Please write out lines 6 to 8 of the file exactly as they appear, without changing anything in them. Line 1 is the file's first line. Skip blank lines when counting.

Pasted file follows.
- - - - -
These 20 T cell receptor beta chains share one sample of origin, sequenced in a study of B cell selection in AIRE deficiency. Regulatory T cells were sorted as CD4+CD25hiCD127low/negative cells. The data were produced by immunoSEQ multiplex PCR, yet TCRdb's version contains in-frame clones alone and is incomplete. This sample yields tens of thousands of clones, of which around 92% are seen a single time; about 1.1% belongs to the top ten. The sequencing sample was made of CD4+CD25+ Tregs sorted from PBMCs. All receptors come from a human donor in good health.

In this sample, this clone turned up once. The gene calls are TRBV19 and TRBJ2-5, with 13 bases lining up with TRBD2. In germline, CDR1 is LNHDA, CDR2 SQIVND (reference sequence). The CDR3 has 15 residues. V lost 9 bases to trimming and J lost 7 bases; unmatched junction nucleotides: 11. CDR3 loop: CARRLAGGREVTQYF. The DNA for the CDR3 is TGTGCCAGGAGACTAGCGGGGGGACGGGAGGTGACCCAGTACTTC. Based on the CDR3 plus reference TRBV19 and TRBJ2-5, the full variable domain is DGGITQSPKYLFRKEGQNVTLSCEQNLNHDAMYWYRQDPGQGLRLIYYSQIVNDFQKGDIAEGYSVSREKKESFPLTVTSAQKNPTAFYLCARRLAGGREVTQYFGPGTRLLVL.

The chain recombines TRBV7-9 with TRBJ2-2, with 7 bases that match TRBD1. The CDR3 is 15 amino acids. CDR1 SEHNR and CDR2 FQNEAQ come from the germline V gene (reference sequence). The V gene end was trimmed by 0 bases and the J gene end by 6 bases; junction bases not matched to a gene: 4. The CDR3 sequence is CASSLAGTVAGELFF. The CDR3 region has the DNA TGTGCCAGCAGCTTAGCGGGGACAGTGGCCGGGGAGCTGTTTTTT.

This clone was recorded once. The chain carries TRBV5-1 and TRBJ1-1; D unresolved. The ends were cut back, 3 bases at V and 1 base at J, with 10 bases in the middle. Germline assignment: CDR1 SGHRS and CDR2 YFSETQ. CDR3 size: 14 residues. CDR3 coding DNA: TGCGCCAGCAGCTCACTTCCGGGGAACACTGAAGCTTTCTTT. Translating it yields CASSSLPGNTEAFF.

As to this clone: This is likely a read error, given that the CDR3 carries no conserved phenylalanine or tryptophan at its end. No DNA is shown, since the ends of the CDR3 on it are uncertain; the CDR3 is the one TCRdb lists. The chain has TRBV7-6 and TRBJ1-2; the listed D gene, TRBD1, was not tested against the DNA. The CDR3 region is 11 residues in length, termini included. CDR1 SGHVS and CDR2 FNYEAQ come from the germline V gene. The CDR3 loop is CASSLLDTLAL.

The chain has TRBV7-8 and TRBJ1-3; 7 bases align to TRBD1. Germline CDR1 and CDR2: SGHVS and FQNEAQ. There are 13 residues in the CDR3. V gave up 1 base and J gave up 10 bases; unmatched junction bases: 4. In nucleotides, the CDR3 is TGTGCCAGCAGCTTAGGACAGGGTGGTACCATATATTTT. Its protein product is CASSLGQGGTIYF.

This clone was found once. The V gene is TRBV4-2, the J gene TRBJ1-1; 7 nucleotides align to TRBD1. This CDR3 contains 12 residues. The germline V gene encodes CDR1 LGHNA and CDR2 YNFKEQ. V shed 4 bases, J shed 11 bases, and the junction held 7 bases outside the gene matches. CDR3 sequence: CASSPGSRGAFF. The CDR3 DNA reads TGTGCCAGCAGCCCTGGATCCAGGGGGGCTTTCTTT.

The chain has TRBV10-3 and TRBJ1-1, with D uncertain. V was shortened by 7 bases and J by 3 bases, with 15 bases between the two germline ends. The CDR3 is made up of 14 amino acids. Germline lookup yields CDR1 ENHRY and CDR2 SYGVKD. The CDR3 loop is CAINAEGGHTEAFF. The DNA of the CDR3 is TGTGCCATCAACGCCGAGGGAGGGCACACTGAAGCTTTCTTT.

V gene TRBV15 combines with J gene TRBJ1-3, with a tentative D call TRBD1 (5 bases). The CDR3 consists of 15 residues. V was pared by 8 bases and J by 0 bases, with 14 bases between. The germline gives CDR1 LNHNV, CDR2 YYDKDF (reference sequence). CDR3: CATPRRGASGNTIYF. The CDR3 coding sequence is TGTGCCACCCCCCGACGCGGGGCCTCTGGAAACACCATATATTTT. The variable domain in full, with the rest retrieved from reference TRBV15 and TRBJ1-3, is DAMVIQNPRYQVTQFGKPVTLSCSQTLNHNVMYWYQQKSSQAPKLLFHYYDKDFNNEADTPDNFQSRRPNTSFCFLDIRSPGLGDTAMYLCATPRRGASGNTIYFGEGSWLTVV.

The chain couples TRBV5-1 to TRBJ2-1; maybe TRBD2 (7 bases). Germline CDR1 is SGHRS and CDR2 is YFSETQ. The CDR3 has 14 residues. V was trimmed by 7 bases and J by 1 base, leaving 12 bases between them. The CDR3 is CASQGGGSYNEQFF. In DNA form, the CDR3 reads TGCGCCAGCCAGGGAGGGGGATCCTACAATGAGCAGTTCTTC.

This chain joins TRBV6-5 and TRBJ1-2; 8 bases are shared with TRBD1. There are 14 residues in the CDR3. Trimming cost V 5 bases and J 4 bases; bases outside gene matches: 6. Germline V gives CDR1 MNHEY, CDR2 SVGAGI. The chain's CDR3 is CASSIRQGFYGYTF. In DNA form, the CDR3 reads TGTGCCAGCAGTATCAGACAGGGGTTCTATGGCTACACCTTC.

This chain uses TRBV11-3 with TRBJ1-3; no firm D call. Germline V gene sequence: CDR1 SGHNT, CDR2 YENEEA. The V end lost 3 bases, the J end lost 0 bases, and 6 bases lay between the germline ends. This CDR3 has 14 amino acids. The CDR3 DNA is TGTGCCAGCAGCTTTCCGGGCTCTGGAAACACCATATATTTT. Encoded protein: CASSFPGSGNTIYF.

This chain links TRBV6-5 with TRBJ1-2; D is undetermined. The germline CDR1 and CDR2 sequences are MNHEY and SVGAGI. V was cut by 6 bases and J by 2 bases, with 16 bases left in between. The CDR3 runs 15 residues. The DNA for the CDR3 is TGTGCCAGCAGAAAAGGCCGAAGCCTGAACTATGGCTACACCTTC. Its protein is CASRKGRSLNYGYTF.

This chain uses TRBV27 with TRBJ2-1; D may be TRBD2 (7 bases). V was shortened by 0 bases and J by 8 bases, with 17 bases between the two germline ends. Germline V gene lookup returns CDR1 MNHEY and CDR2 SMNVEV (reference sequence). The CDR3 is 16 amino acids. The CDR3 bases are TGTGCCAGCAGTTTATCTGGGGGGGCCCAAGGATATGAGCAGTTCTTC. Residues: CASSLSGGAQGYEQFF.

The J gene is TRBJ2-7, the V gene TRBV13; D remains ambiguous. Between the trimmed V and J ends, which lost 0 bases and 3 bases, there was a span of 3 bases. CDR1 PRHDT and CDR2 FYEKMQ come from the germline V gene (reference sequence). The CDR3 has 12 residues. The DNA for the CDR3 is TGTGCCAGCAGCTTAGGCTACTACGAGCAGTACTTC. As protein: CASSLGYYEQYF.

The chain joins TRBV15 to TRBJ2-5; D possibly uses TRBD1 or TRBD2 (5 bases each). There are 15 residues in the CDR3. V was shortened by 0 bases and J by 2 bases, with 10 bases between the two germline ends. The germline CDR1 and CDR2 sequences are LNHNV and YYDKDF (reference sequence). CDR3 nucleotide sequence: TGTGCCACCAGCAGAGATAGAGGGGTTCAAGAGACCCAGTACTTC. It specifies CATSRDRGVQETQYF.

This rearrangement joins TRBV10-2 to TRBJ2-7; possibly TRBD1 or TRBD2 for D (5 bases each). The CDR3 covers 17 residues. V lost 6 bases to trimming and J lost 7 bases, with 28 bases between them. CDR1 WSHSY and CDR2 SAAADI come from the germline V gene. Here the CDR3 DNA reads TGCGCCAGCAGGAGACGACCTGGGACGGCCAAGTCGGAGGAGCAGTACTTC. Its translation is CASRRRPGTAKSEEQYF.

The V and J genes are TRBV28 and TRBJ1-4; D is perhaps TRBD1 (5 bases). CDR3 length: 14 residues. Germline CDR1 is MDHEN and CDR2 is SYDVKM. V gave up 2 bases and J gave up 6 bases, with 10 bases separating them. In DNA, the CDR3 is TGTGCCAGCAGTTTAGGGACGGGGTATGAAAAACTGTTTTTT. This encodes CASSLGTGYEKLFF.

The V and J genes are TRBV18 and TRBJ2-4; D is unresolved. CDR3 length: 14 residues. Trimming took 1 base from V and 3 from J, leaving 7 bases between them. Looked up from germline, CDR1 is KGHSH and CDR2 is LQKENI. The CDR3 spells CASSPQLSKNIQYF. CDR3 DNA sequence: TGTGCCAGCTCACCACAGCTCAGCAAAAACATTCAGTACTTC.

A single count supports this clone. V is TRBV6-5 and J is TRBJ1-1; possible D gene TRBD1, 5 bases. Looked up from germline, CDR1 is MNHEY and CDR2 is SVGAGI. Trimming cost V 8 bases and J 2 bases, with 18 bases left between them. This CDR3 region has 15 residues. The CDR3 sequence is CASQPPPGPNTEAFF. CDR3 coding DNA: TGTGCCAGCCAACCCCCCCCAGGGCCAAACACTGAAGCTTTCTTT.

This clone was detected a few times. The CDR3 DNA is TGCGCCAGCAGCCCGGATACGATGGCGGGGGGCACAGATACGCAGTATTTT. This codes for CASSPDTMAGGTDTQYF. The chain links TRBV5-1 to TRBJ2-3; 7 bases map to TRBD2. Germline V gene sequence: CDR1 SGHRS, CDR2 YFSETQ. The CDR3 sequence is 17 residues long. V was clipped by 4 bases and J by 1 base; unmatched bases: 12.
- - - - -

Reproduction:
The chain has TRBV7-8 and TRBJ1-3; 7 bases align to TRBD1. Germline CDR1 and CDR2: SGHVS and FQNEAQ. There are 13 residues in the CDR3. V gave up 1 base and J gave up 10 bases; unmatched junction bases: 4. In nucleotides, the CDR3 is TGTGCCAGCAGCTTAGGACAGGGTGGTACCATATATTTT. Its protein product is CASSLGQGGTIYF.

This clone was found once. The V gene is TRBV4-2, the J gene TRBJ1-1; 7 nucleotides align to TRBD1. This CDR3 contains 12 residues. The germline V gene encodes CDR1 LGHNA and CDR2 YNFKEQ. V shed 4 bases, J shed 11 bases, and the junction held 7 bases outside the gene matches. CDR3 sequence: CASSPGSRGAFF. The CDR3 DNA reads TGTGCCAGCAGCCCTGGATCCAGGGGGGCTTTCTTT.

The chain has TRBV10-3 and TRBJ1-1, with D uncertain. V was shortened by 7 bases and J by 3 bases, with 15 bases between the two germline ends. The CDR3 is made up of 14 amino acids. Germline lookup yields CDR1 ENHRY and CDR2 SYGVKD. The CDR3 loop is CAINAEGGHTEAFF. The DNA of the CDR3 is TGTGCCATCAACGCCGAGGGAGGGCACACTGAAGCTTTCTTT.